The week before our break, our Head of School gave us an article to read titled, “Why a School Doesn’t Run – Or Change – Like a Business.” Written in 2000, many of its points hold true a decade later. The article mentions the difficulty of change for many reasons. The author mentions that while teaching “benefits from regular refreshers and occasional overhauls, it doesn’t demand the kind of continuous updating that, say, law or medicine or high technology do.” A decade ago, I would have agreed with him on this note, but change in education, however slow it may seem to some is inevitable. The difficulties still remain, and school leaders must approach change with clarity, focus, and continuity while respecting educators’ motivation and innovation. The change has to be clear and articulated well. Educators can support change if the ‘why, what, and how’ are addressed. They can support change if it doesn’t mean “do more,” but instead means try doing things differently. Finally, a very important thing he mentions is that educators need to know what won’t change, so they can rely on some continuity.

If the objective of learning about Roman Numerals provides kids with different ways of thinking about numbers, it’s good enough for me and should still be taught. I’m sure our Latin teacher can give me at least X number of other reasons why.

I was going to write about a few articles I read today: George Will had an interesting column about Teach for America. Daniel Pink had a column about detesting the question, “What’s your passion?” Both David Brooks and Paul Krugman have chimed in on what’s going on in Wisconsin as have many others, so I’ll spare boring you with my two cents. You can read the articles by clicking on the links. There’s a lot to write about, but the Oscars are about to start, and I’m sure I’ll have something to else to say soon enough.


Leading From the Middle

Last year, after returning from the NAIS conference – a fire of optimism was lit. Change can happen and even though I teach at a wonderful school, we can all do better. But the pace of change is overwhelming for many, and for some too slow. Perhaps then, if we take the baby bear approach, change is happening at the right pace.

I wasn’t able to attend the conference this year in DC, and while there’s nothing like really being there, it’s amazing how one can get a flavor of it by reading blogs and tweets of those who attended. Yes, I finally jumped into this century and am using twitter. Like everything, once you find meaning and purpose for a tool, your motivation to learn will grow.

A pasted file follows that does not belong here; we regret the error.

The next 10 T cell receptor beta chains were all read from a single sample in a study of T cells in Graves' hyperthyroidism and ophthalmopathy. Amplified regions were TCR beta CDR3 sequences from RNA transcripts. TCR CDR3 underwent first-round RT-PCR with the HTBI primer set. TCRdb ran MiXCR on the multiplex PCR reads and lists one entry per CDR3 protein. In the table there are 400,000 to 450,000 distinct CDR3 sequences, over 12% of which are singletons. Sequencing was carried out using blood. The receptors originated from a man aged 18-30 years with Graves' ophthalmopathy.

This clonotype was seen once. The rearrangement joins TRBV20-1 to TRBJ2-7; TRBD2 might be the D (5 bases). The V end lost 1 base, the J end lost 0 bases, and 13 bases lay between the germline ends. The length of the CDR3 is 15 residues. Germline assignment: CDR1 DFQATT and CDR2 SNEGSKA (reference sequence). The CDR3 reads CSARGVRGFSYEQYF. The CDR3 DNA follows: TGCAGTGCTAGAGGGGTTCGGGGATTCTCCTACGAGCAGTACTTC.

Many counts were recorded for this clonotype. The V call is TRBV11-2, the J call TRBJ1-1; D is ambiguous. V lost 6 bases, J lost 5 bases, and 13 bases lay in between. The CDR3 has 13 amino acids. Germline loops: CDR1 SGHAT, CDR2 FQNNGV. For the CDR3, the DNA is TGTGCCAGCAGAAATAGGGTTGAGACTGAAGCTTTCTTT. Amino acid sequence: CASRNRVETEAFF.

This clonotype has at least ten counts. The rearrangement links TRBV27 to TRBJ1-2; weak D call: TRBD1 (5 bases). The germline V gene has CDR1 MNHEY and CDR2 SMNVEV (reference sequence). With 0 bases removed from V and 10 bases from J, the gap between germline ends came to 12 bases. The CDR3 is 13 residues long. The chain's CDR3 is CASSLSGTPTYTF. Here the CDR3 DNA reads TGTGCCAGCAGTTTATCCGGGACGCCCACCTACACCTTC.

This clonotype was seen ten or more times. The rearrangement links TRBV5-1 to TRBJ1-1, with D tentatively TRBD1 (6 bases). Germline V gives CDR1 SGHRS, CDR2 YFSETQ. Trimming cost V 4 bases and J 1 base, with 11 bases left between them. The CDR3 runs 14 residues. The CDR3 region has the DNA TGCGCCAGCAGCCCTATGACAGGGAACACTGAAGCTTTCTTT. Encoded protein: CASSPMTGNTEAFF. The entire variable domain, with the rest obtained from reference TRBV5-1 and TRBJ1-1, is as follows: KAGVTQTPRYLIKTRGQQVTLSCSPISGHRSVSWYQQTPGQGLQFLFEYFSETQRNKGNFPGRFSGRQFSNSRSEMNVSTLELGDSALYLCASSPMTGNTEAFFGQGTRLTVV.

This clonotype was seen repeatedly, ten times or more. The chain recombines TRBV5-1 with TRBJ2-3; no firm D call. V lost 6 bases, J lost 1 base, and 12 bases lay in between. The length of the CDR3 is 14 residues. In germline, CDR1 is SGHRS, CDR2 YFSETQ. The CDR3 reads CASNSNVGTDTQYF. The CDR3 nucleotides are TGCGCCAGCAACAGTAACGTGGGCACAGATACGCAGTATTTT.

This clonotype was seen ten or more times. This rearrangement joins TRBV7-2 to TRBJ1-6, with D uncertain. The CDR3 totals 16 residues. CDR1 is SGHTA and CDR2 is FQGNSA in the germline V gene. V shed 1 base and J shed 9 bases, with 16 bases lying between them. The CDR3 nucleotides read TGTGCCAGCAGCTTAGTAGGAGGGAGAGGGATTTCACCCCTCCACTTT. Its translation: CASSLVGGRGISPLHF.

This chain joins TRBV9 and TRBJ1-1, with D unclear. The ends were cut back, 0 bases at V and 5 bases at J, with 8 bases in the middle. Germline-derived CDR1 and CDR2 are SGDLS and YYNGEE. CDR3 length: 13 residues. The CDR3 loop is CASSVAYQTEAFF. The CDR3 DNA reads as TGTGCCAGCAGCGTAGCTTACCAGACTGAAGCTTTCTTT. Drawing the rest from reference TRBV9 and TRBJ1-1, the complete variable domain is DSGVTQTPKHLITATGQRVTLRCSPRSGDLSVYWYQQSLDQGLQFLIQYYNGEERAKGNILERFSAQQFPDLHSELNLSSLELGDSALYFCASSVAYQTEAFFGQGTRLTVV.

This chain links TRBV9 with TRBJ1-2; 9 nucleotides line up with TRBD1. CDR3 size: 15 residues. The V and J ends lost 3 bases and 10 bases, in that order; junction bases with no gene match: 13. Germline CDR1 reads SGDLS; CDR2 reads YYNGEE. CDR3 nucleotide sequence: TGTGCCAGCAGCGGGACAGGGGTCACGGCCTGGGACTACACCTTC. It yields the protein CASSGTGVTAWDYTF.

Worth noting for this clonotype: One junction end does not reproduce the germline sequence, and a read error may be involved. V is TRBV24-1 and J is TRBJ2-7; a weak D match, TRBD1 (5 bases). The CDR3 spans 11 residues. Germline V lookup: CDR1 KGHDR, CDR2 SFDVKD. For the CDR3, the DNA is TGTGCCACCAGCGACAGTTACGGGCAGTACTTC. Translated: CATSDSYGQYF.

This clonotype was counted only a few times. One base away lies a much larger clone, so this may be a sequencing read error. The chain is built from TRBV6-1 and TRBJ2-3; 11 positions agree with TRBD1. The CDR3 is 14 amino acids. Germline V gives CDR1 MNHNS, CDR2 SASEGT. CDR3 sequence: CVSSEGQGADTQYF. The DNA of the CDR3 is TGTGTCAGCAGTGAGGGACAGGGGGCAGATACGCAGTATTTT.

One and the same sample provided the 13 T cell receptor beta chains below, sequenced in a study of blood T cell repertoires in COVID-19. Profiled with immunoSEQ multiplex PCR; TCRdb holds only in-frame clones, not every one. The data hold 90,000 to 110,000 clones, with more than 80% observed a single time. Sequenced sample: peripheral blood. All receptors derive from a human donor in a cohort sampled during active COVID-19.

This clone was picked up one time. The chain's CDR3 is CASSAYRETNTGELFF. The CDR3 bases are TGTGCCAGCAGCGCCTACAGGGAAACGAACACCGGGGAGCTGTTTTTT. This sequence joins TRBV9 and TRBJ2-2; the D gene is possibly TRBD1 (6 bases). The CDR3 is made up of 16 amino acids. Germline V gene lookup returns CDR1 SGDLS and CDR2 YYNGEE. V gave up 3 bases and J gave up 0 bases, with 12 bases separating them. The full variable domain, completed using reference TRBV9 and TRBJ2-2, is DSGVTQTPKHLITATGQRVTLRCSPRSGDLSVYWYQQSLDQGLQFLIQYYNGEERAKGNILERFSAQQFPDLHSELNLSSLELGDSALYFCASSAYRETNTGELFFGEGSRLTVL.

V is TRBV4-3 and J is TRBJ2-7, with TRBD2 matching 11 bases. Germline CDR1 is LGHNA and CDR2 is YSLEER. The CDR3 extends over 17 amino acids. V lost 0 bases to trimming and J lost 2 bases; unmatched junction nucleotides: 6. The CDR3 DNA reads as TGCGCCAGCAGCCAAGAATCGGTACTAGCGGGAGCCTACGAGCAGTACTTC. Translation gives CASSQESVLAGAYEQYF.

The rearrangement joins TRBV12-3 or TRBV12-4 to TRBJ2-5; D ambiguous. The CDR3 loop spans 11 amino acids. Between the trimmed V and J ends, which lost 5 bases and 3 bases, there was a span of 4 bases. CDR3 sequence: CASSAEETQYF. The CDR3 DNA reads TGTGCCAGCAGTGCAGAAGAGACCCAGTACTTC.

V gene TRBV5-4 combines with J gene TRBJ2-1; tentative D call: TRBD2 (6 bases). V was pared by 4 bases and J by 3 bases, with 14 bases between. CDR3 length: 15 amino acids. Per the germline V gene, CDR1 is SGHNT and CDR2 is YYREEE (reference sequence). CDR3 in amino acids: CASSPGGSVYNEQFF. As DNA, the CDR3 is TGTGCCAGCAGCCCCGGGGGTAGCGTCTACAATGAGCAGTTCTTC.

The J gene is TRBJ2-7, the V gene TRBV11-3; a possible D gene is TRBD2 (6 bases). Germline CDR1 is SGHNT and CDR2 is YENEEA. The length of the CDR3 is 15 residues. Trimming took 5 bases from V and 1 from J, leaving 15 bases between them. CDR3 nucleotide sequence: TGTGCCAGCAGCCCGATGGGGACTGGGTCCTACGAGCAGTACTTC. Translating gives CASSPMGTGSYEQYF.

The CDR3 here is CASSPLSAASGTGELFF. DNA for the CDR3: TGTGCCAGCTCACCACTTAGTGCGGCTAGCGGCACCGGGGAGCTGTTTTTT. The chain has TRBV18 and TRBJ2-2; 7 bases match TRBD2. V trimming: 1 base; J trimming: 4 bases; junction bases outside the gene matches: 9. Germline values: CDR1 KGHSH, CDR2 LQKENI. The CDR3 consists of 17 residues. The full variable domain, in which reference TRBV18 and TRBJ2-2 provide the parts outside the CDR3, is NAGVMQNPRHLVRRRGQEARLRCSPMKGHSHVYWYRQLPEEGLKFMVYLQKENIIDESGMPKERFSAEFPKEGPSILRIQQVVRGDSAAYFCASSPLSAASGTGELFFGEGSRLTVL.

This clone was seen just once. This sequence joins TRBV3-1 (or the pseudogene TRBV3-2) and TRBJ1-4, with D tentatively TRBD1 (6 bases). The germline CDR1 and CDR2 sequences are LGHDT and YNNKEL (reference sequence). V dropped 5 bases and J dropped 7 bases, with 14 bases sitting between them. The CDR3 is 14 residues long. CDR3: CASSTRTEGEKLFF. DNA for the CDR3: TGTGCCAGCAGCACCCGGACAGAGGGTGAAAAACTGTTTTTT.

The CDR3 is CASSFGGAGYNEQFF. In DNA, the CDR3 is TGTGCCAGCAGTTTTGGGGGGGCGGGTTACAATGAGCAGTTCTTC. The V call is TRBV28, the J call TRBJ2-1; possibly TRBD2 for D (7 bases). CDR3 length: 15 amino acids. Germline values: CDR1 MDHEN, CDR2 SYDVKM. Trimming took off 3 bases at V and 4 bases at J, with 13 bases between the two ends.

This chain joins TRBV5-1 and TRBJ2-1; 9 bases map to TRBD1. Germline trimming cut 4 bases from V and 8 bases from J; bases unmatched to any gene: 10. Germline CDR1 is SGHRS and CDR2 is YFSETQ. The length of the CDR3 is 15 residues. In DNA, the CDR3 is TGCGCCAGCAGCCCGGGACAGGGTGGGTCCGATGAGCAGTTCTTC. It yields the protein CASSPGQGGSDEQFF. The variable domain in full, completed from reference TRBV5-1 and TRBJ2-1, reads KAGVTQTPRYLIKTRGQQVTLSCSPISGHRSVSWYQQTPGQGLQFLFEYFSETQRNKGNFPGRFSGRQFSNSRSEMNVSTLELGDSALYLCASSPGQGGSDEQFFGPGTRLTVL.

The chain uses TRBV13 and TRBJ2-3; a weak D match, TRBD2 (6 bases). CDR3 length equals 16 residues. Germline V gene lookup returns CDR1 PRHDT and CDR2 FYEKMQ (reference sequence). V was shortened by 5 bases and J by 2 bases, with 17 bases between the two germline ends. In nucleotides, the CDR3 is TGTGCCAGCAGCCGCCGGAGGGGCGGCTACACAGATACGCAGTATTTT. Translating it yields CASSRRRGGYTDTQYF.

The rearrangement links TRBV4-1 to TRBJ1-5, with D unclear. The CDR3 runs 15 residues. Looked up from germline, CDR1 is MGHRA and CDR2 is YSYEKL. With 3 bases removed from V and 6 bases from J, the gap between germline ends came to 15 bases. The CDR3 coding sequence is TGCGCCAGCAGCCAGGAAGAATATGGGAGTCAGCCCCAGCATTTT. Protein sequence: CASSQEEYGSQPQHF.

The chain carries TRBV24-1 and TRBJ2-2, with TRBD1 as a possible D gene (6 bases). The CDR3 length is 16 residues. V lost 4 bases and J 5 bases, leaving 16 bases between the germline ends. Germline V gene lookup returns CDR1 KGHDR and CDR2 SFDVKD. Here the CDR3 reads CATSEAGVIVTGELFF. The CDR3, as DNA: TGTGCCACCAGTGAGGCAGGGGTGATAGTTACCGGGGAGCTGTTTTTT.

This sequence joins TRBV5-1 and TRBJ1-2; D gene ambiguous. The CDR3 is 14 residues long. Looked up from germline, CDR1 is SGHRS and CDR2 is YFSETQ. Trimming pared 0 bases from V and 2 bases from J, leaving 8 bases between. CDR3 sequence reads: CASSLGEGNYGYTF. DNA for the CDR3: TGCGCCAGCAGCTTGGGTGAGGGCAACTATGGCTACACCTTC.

One session I was interested in was Pat Bassett’s “Leading from the Middle” as I have struggled with wanting to be more involved administratively, but would find it difficult to leave the classroom as that’s currently where my true passion lies. He gave this talk as a keynote to the NAIS Diversity Institute last year and included it in his blog.

So how does a leader make high stakes decisions under the gun? Bassett says this:

  • Insisting that the leader communicate clearly the vision and intent and that he or she has “created the conditions for success.”

  • Dealing with mavericks (so they don’t become renegades).

  • Knowing the importance of the “effect” of a leader and his or her strategy to change mutineers into soldiers.

  • Sensing the difference between what’s critical vs. what’s important.

  • Eschewing satisfaction with one great battle victory, in favor of pursuing to conclusion the next engagement to win the war.

  • Figuring out how strongly to challenge your leader, especially when he or she has never been wrong before.

    So how does one lead from the middle?

  • Informational/Expertise Power: Having the knowledge base and using it. (I know I wouldn’t be able to challenge myself and others in curricular decisions if I didn’t keep reading and learning)

  • Interpersonal/Relational Power: This is something I’m great with the kids I teach, but something I am slowly honing with some of the adults I work with. It’s still an area of growth for me.

  • Associative Power: [Great leaders have] a genius for social networking. [They are] connected — (you need to be the maven, connector, and salesperson all rolled into one) – well, I finally gave twitter a try this mid-winter break, and I have to say, if you’re selective in what you follow (for me it’s education related), those connections happen rapidly. Facebook is good for family and friends, but it isn’t as focused on education. I really don’t need everyone to know what I had for lunch today.

  • So, from Pat Bassett’s talk today, here are some things I took away from others attending:

  • It is important to nurture your followers – it’s about the movement, not you
  • Those in the middle must take risks to lead
  • From the middle you must push your leader to communicate clearly
  • “Be bold about what matters most” a quote from Rob Evans via Raventech who shared a lot of what took place at the conference this week. One of the many ways to attend (albeit virtually)
  • By the way, for someone like me, twitter is extremely useful at working on brevity. 140 characters is not a lot. One has to choose one’s words carefully.